The Italian Electric Energy and Gas Authority, which was formally created on November 14, 1995, by Law no. 481 of the same date, has not yet come into being for lack of Commissioners, staff, and further implementing legislation. The Italian Minister of Industry, Commerce and Handicrafts, Mr. Pierluigi Bersani, has now begun to supply the first of such missing pieces by proposing persons for the posts of the Commissioners who will head the Authority. The Minister's candidates must now be nominated by the President of the Republic and approved by two-thirds of the competent, Parliamentary Commissions in order to enter their seven year terms of office. The Parliamentary Commissions will be understood to approve the nomination if they do not provide a vote within 30 days after receiving notice of the nomination.

All three candidates are technical experts in the energy field. The candidate for Chairman of the Energy Authority is Mr. Pippo Ranci, age 58, an economist who has authored many works in the industrial policy area and has often collaborated with government ministries. The candidates for the other Commissioner positions are Mr. Giuseppe Ammassari, age 63, who has spent most of his career in the Institute for Industrial Reconstruction ("IRI"), where he directed the energy sources office from 1975 to 1988, and Mr. Sergio Garribba, age 57, who has headed a number of energy institutes.

The Energy Authority will have significant power. Law 481/95 explicitly gives it all rate-setting power. Law 481/95 provides for price caps to be set and adjusted yearly on the basis of defined inflation indexes. Rates may also be adjusted as a function of differing quality standards and for exceptional costs. Electric energy rates must be uniform throughout Italy for similar consumers, and are automatically linked to the price of fossil fuel. Utility companies may submit a proposal for rate changes based on other criteria before September 30 of each year, and if the Energy Authority fails to respond within 40 days, the proposal will be considered to be accepted.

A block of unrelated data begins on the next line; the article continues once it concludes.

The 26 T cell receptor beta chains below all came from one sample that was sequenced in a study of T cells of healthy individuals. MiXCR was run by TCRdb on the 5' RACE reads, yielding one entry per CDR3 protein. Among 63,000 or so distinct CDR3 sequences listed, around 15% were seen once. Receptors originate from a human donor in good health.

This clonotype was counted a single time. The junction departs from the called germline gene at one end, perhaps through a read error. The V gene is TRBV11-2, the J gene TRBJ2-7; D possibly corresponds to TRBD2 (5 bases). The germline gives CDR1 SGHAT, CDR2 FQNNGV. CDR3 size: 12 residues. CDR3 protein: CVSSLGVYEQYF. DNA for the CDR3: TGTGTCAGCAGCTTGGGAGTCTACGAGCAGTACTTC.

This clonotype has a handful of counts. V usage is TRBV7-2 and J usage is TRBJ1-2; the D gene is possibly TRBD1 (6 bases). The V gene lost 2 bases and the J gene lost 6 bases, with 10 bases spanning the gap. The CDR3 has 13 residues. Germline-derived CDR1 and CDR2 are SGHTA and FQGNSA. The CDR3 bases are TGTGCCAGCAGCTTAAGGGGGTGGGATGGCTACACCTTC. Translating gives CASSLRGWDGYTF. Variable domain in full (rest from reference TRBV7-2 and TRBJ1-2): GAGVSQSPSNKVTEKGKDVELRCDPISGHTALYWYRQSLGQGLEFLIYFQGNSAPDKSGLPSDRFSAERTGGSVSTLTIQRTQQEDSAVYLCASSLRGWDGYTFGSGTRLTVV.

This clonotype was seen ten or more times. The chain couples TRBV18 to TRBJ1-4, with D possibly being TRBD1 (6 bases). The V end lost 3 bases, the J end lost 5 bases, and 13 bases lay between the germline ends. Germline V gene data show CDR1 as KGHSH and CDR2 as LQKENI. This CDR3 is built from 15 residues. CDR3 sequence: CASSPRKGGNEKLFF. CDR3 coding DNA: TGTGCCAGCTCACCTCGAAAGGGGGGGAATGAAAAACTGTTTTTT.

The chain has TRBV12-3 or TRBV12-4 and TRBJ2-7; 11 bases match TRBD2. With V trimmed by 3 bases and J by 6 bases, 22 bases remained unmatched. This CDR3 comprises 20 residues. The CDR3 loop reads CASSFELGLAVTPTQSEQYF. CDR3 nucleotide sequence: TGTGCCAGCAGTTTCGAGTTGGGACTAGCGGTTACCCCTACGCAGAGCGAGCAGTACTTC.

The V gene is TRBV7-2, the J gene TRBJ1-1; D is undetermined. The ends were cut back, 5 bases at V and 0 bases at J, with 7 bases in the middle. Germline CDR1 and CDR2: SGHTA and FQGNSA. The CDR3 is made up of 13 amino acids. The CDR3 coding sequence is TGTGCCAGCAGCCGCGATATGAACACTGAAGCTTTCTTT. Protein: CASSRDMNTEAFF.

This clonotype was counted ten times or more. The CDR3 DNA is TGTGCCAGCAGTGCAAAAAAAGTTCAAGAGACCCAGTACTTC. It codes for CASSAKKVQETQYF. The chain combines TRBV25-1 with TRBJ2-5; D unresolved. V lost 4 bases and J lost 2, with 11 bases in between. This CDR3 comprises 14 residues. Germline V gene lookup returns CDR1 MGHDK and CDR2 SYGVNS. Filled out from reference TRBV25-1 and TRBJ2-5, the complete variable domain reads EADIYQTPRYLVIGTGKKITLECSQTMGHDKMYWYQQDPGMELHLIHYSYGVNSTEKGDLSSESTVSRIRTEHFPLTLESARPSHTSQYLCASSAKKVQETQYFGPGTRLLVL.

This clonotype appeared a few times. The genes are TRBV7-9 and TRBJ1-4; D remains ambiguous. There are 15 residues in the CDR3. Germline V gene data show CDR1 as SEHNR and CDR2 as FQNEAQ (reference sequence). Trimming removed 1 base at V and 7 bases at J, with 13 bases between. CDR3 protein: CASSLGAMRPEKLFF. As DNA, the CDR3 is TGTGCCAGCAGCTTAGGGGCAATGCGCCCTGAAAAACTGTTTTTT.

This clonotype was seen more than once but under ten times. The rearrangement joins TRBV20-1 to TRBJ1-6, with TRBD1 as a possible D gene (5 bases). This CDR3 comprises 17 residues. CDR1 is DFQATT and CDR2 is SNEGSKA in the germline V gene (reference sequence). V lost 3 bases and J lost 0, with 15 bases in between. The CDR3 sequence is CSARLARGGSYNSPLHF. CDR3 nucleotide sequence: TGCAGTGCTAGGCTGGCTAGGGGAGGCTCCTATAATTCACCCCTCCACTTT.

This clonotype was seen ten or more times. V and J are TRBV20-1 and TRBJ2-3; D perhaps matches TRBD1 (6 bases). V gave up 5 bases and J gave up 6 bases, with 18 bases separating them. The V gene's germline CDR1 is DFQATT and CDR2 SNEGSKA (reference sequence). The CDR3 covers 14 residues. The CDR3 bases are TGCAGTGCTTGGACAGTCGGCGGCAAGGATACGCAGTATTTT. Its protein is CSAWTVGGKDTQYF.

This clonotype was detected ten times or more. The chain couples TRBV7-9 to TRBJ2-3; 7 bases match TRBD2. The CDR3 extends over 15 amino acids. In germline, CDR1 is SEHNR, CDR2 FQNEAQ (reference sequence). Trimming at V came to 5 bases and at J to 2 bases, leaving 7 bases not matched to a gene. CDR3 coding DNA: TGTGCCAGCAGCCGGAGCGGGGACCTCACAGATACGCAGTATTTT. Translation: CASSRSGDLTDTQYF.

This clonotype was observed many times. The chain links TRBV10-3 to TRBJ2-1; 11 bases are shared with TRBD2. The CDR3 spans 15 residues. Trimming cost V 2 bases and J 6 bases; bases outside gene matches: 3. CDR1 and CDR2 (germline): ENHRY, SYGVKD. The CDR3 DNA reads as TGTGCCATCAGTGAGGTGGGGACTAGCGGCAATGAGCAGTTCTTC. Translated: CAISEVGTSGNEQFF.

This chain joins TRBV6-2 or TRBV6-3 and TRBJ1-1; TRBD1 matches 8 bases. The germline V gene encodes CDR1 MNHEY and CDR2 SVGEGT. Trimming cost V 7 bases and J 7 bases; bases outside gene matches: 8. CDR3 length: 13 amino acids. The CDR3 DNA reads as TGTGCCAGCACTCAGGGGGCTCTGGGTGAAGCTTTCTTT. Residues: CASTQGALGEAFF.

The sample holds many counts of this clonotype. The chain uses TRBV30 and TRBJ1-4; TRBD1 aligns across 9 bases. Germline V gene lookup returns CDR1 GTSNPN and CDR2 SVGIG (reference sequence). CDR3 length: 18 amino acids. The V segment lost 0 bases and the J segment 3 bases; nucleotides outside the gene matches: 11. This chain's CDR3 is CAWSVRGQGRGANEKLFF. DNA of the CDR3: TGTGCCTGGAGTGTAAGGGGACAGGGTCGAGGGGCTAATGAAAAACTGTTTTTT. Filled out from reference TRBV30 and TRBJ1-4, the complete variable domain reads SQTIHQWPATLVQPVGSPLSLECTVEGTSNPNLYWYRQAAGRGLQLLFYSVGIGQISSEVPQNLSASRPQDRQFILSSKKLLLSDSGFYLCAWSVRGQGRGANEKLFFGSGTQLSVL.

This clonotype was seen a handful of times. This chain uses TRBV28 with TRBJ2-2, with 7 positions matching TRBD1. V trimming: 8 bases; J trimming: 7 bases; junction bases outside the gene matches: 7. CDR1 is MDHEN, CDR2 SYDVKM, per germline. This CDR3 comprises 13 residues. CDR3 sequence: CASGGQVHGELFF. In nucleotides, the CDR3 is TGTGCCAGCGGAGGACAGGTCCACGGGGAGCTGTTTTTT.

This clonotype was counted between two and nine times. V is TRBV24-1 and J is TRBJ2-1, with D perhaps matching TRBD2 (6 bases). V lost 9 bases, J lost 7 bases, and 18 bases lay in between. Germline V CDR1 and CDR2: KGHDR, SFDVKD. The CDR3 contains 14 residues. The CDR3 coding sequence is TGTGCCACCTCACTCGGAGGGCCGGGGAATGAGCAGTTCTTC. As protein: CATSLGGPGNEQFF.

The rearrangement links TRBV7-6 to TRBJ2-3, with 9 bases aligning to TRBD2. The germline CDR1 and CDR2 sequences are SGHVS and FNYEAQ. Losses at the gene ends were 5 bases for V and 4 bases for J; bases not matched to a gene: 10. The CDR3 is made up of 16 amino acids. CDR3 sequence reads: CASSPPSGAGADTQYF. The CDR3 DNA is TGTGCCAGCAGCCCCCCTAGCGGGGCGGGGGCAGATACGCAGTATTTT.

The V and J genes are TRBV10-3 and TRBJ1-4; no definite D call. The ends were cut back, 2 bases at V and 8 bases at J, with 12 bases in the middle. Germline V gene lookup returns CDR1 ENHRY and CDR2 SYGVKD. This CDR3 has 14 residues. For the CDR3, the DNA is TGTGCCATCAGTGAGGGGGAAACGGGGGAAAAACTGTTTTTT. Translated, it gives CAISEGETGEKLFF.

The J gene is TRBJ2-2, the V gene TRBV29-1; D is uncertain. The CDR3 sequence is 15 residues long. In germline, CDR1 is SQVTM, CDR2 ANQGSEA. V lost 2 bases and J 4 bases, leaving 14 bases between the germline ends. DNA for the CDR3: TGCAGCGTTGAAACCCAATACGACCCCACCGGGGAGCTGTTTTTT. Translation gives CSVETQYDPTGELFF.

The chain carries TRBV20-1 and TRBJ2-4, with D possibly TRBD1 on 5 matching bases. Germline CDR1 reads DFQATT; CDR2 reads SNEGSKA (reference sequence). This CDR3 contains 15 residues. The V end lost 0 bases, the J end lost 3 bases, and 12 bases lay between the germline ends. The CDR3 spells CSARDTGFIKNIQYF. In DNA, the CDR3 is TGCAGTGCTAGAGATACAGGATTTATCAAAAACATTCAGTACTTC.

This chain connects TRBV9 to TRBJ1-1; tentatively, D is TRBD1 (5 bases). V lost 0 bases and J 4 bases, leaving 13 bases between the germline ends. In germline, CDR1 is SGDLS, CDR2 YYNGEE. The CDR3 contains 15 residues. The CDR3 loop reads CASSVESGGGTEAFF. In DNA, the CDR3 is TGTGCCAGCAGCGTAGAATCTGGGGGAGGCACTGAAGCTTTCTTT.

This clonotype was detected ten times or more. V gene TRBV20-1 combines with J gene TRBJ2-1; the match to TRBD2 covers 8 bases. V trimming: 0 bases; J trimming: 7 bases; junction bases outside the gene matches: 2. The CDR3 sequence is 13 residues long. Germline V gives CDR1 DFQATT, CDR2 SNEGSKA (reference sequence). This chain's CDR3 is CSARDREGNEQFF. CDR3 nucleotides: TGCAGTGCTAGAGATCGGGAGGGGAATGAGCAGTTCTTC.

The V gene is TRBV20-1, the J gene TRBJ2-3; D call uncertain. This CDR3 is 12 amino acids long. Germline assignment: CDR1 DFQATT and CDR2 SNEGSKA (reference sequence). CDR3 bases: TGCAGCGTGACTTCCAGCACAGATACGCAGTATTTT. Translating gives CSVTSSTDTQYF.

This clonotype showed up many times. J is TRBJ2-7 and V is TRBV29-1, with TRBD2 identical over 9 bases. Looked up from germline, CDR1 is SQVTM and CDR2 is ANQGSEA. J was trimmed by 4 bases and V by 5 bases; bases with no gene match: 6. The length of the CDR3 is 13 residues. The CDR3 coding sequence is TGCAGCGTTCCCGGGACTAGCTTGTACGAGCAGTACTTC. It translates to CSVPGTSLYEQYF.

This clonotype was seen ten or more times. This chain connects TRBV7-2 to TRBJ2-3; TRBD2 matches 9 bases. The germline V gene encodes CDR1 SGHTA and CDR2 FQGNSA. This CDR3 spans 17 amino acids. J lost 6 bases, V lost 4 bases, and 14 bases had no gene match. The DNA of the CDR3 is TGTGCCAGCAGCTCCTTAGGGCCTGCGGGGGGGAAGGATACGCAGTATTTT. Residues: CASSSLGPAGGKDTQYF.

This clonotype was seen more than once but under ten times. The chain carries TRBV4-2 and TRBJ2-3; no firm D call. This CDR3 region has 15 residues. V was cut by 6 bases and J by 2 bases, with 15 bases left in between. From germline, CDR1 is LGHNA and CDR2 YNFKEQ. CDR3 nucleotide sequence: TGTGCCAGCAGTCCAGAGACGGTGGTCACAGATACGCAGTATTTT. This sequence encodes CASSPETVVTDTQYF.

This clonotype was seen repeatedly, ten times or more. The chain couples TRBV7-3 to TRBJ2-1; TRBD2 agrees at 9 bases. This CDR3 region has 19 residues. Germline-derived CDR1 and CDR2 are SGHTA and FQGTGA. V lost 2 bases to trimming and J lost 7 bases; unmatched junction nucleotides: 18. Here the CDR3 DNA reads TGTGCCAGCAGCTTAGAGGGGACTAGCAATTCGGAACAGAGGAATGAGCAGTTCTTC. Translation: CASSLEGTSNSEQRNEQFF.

The Authority will have direct supervision over the utilities it regulates, including the power to set quality standards, inspect for compliance, demand documentation, hear consumer claims, and arbitrate disputes between consumers and the utilities. It will have the power to impose fines of from 50 million to 300 billion Lire on utilities that fail to comply with its orders, and suspend for up to six months the activities of those which repeatedly fail to comply. It may issue injunctions, including to guarantee continued service during hearings for consumer complaints.

It is difficult to predict how the Energy Authority will perform. Its immediate predecessor in terms of government regulation, the Antitrust Authority, which was created in 1990, has slowly found its footing and even become quite aggressive in fulfilling its mandate under its present (and second) Chairman, Mr. Giuliano Amato. One threat to the Energy Authority could certainly be "capture" by the energy industry itself. The Italian Electric Energy Company is a monopoly owned by the government, whose directors and managers are appointed by the government itself. Thus the regulator and the regulated are on an equal footing with equal government mandates, and their relationship could well become one of collaboration rather than regulation. This should change with privatization, but it is difficult to predict when the privatization process will result in the government relinquishing control of the Electric Energy Company. If the transaction takes place in a number of steps, such passage of control will probably not occur rapidly.

The content of this article is intended to provide general information on the subject matter. It does not substitute the advice of legal counsel.